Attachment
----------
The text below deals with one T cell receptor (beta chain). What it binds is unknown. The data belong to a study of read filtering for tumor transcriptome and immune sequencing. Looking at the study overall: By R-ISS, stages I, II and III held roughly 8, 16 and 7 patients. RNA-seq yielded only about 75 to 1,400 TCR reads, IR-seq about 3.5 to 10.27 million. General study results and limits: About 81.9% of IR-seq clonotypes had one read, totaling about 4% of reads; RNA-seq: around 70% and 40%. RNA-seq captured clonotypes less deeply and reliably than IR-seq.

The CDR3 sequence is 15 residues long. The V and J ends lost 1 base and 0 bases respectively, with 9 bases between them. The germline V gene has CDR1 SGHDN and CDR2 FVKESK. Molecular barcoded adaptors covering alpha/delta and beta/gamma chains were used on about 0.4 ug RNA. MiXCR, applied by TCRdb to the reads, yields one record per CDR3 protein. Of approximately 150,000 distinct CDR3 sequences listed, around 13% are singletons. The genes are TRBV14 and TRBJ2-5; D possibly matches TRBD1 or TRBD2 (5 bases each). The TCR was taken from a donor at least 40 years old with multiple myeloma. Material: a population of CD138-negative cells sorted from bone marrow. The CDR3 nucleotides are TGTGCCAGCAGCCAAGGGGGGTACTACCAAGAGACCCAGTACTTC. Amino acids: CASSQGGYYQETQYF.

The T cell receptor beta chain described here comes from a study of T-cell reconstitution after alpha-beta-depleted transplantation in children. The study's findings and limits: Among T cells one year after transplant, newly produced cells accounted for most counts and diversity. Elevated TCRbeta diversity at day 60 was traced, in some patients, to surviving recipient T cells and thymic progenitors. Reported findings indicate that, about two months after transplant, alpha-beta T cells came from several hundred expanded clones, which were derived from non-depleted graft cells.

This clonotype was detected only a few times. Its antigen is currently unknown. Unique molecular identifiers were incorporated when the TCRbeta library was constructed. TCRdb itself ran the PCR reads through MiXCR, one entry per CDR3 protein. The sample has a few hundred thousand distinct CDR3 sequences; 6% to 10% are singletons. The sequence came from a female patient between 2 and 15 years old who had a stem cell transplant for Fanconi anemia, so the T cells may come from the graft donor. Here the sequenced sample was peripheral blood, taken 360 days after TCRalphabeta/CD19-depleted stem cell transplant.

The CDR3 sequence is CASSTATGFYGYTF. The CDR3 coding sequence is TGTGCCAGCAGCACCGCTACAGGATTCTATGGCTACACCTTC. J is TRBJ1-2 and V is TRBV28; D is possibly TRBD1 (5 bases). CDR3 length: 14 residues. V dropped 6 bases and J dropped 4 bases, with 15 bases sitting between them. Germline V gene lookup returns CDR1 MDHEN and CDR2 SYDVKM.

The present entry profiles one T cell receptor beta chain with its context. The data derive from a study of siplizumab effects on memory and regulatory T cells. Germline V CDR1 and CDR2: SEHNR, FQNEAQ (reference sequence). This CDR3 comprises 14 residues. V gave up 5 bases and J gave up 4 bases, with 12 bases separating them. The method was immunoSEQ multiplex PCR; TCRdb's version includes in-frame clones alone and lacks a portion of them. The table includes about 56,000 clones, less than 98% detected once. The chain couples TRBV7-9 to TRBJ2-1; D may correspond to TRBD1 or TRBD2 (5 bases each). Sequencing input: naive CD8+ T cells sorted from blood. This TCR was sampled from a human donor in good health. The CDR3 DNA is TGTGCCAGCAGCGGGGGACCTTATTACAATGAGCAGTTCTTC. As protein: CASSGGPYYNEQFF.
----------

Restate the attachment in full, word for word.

The text below deals with one T cell receptor (beta chain). What it binds is unknown. The data belong to a study of read filtering for tumor transcriptome and immune sequencing. Looking at the study overall: By R-ISS, stages I, II and III held roughly 8, 16 and 7 patients. RNA-seq yielded only about 75 to 1,400 TCR reads, IR-seq about 3.5 to 10.27 million. General study results and limits: About 81.9% of IR-seq clonotypes had one read, totaling about 4% of reads; RNA-seq: around 70% and 40%. RNA-seq captured clonotypes less deeply and reliably than IR-seq.

The CDR3 sequence is 15 residues long. The V and J ends lost 1 base and 0 bases respectively, with 9 bases between them. The germline V gene has CDR1 SGHDN and CDR2 FVKESK. Molecular barcoded adaptors covering alpha/delta and beta/gamma chains were used on about 0.4 ug RNA. MiXCR, applied by TCRdb to the reads, yields one record per CDR3 protein. Of approximately 150,000 distinct CDR3 sequences listed, around 13% are singletons. The genes are TRBV14 and TRBJ2-5; D possibly matches TRBD1 or TRBD2 (5 bases each). The TCR was taken from a donor at least 40 years old with multiple myeloma. Material: a population of CD138-negative cells sorted from bone marrow. The CDR3 nucleotides are TGTGCCAGCAGCCAAGGGGGGTACTACCAAGAGACCCAGTACTTC. Amino acids: CASSQGGYYQETQYF.

The T cell receptor beta chain described here comes from a study of T-cell reconstitution after alpha-beta-depleted transplantation in children. The study's findings and limits: Among T cells one year after transplant, newly produced cells accounted for most counts and diversity. Elevated TCRbeta diversity at day 60 was traced, in some patients, to surviving recipient T cells and thymic progenitors. Reported findings indicate that, about two months after transplant, alpha-beta T cells came from several hundred expanded clones, which were derived from non-depleted graft cells.

This clonotype was detected only a few times. Its antigen is currently unknown. Unique molecular identifiers were incorporated when the TCRbeta library was constructed. TCRdb itself ran the PCR reads through MiXCR, one entry per CDR3 protein. The sample has a few hundred thousand distinct CDR3 sequences; 6% to 10% are singletons. The sequence came from a female patient between 2 and 15 years old who had a stem cell transplant for Fanconi anemia, so the T cells may come from the graft donor. Here the sequenced sample was peripheral blood, taken 360 days after TCRalphabeta/CD19-depleted stem cell transplant.

The CDR3 sequence is CASSTATGFYGYTF. The CDR3 coding sequence is TGTGCCAGCAGCACCGCTACAGGATTCTATGGCTACACCTTC. J is TRBJ1-2 and V is TRBV28; D is possibly TRBD1 (5 bases). CDR3 length: 14 residues. V dropped 6 bases and J dropped 4 bases, with 15 bases sitting between them. Germline V gene lookup returns CDR1 MDHEN and CDR2 SYDVKM.

The present entry profiles one T cell receptor beta chain with its context. The data derive from a study of siplizumab effects on memory and regulatory T cells. Germline V CDR1 and CDR2: SEHNR, FQNEAQ (reference sequence). This CDR3 comprises 14 residues. V gave up 5 bases and J gave up 4 bases, with 12 bases separating them. The method was immunoSEQ multiplex PCR; TCRdb's version includes in-frame clones alone and lacks a portion of them. The table includes about 56,000 clones, less than 98% detected once. The chain couples TRBV7-9 to TRBJ2-1; D may correspond to TRBD1 or TRBD2 (5 bases each). Sequencing input: naive CD8+ T cells sorted from blood. This TCR was sampled from a human donor in good health. The CDR3 DNA is TGTGCCAGCAGCGGGGGACCTTATTACAATGAGCAGTTCTTC. As protein: CASSGGPYYNEQFF.